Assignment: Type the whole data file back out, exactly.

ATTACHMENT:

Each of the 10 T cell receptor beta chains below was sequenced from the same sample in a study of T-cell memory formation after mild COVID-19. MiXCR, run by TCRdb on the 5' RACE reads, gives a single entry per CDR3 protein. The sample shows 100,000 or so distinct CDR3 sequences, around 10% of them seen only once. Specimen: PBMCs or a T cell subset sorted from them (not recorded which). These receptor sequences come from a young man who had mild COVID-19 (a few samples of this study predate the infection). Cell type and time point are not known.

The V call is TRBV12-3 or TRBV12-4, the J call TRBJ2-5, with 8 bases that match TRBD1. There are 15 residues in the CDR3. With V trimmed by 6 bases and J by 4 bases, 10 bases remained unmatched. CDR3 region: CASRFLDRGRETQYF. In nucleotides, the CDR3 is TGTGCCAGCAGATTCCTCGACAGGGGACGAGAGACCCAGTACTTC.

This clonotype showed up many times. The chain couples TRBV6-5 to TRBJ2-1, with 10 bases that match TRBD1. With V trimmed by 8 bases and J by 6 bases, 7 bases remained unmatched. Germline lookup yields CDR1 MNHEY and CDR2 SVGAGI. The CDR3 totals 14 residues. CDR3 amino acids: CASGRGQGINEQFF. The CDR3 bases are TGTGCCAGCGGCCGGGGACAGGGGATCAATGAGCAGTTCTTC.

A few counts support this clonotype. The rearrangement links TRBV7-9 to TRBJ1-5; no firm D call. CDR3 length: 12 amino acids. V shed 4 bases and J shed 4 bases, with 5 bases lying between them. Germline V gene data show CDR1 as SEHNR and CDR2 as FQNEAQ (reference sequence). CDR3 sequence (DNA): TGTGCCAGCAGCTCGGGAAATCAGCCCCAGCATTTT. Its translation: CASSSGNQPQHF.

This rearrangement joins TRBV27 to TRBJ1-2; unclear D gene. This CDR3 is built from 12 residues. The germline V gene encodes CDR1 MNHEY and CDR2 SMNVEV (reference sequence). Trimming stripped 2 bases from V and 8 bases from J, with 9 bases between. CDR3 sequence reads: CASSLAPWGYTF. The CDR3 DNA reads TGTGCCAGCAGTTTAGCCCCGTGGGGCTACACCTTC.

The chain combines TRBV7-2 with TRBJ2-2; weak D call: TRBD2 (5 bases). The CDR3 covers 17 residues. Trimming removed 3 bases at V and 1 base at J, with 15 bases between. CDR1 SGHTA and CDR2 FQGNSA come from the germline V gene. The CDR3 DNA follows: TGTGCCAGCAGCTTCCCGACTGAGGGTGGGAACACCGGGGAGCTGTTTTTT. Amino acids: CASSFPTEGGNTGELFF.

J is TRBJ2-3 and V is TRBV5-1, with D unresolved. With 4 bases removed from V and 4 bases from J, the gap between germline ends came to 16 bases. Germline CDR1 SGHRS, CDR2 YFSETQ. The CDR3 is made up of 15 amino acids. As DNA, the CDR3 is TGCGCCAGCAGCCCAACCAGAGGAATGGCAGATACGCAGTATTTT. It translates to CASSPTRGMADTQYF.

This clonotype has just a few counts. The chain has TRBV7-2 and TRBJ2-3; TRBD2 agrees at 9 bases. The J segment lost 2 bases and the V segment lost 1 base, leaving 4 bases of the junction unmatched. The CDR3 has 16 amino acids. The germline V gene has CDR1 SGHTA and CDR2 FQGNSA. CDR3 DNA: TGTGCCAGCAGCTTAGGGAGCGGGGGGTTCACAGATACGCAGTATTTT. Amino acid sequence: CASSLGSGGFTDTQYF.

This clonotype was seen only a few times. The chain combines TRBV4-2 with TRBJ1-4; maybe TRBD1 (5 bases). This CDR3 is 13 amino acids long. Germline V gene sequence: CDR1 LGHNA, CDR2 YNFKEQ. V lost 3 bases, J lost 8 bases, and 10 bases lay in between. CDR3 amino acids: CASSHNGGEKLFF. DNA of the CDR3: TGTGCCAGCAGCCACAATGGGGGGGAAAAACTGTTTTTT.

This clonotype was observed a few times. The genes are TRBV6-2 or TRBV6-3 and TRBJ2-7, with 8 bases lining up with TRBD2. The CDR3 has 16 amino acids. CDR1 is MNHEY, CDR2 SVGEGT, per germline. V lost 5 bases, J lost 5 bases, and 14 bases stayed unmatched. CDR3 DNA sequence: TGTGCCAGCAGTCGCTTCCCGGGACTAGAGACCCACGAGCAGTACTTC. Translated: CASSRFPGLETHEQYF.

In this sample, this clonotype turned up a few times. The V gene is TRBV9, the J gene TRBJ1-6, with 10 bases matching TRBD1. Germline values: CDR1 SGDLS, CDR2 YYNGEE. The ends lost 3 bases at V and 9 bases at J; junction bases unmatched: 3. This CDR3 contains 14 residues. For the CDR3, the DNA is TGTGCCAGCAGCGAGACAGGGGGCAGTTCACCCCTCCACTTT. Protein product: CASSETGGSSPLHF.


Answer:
Each of the 10 T cell receptor beta chains below was sequenced from the same sample in a study of T-cell memory formation after mild COVID-19. MiXCR, run by TCRdb on the 5' RACE reads, gives a single entry per CDR3 protein. The sample shows 100,000 or so distinct CDR3 sequences, around 10% of them seen only once. Specimen: PBMCs or a T cell subset sorted from them (not recorded which). These receptor sequences come from a young man who had mild COVID-19 (a few samples of this study predate the infection). Cell type and time point are not known.

The V call is TRBV12-3 or TRBV12-4, the J call TRBJ2-5, with 8 bases that match TRBD1. There are 15 residues in the CDR3. With V trimmed by 6 bases and J by 4 bases, 10 bases remained unmatched. CDR3 region: CASRFLDRGRETQYF. In nucleotides, the CDR3 is TGTGCCAGCAGATTCCTCGACAGGGGACGAGAGACCCAGTACTTC.

This clonotype showed up many times. The chain couples TRBV6-5 to TRBJ2-1, with 10 bases that match TRBD1. With V trimmed by 8 bases and J by 6 bases, 7 bases remained unmatched. Germline lookup yields CDR1 MNHEY and CDR2 SVGAGI. The CDR3 totals 14 residues. CDR3 amino acids: CASGRGQGINEQFF. The CDR3 bases are TGTGCCAGCGGCCGGGGACAGGGGATCAATGAGCAGTTCTTC.

A few counts support this clonotype. The rearrangement links TRBV7-9 to TRBJ1-5; no firm D call. CDR3 length: 12 amino acids. V shed 4 bases and J shed 4 bases, with 5 bases lying between them. Germline V gene data show CDR1 as SEHNR and CDR2 as FQNEAQ (reference sequence). CDR3 sequence (DNA): TGTGCCAGCAGCTCGGGAAATCAGCCCCAGCATTTT. Its translation: CASSSGNQPQHF.

This rearrangement joins TRBV27 to TRBJ1-2; unclear D gene. This CDR3 is built from 12 residues. The germline V gene encodes CDR1 MNHEY and CDR2 SMNVEV (reference sequence). Trimming stripped 2 bases from V and 8 bases from J, with 9 bases between. CDR3 sequence reads: CASSLAPWGYTF. The CDR3 DNA reads TGTGCCAGCAGTTTAGCCCCGTGGGGCTACACCTTC.

The chain combines TRBV7-2 with TRBJ2-2; weak D call: TRBD2 (5 bases). The CDR3 covers 17 residues. Trimming removed 3 bases at V and 1 base at J, with 15 bases between. CDR1 SGHTA and CDR2 FQGNSA come from the germline V gene. The CDR3 DNA follows: TGTGCCAGCAGCTTCCCGACTGAGGGTGGGAACACCGGGGAGCTGTTTTTT. Amino acids: CASSFPTEGGNTGELFF.

J is TRBJ2-3 and V is TRBV5-1, with D unresolved. With 4 bases removed from V and 4 bases from J, the gap between germline ends came to 16 bases. Germline CDR1 SGHRS, CDR2 YFSETQ. The CDR3 is made up of 15 amino acids. As DNA, the CDR3 is TGCGCCAGCAGCCCAACCAGAGGAATGGCAGATACGCAGTATTTT. It translates to CASSPTRGMADTQYF.

This clonotype has just a few counts. The chain has TRBV7-2 and TRBJ2-3; TRBD2 agrees at 9 bases. The J segment lost 2 bases and the V segment lost 1 base, leaving 4 bases of the junction unmatched. The CDR3 has 16 amino acids. The germline V gene has CDR1 SGHTA and CDR2 FQGNSA. CDR3 DNA: TGTGCCAGCAGCTTAGGGAGCGGGGGGTTCACAGATACGCAGTATTTT. Amino acid sequence: CASSLGSGGFTDTQYF.

This clonotype was seen only a few times. The chain combines TRBV4-2 with TRBJ1-4; maybe TRBD1 (5 bases). This CDR3 is 13 amino acids long. Germline V gene sequence: CDR1 LGHNA, CDR2 YNFKEQ. V lost 3 bases, J lost 8 bases, and 10 bases lay in between. CDR3 amino acids: CASSHNGGEKLFF. DNA of the CDR3: TGTGCCAGCAGCCACAATGGGGGGGAAAAACTGTTTTTT.

This clonotype was observed a few times. The genes are TRBV6-2 or TRBV6-3 and TRBJ2-7, with 8 bases lining up with TRBD2. The CDR3 has 16 amino acids. CDR1 is MNHEY, CDR2 SVGEGT, per germline. V lost 5 bases, J lost 5 bases, and 14 bases stayed unmatched. CDR3 DNA sequence: TGTGCCAGCAGTCGCTTCCCGGGACTAGAGACCCACGAGCAGTACTTC. Translated: CASSRFPGLETHEQYF.

In this sample, this clonotype turned up a few times. The V gene is TRBV9, the J gene TRBJ1-6, with 10 bases matching TRBD1. Germline values: CDR1 SGDLS, CDR2 YYNGEE. The ends lost 3 bases at V and 9 bases at J; junction bases unmatched: 3. This CDR3 contains 14 residues. For the CDR3, the DNA is TGTGCCAGCAGCGAGACAGGGGGCAGTTCACCCCTCCACTTT. Protein product: CASSETGGSSPLHF.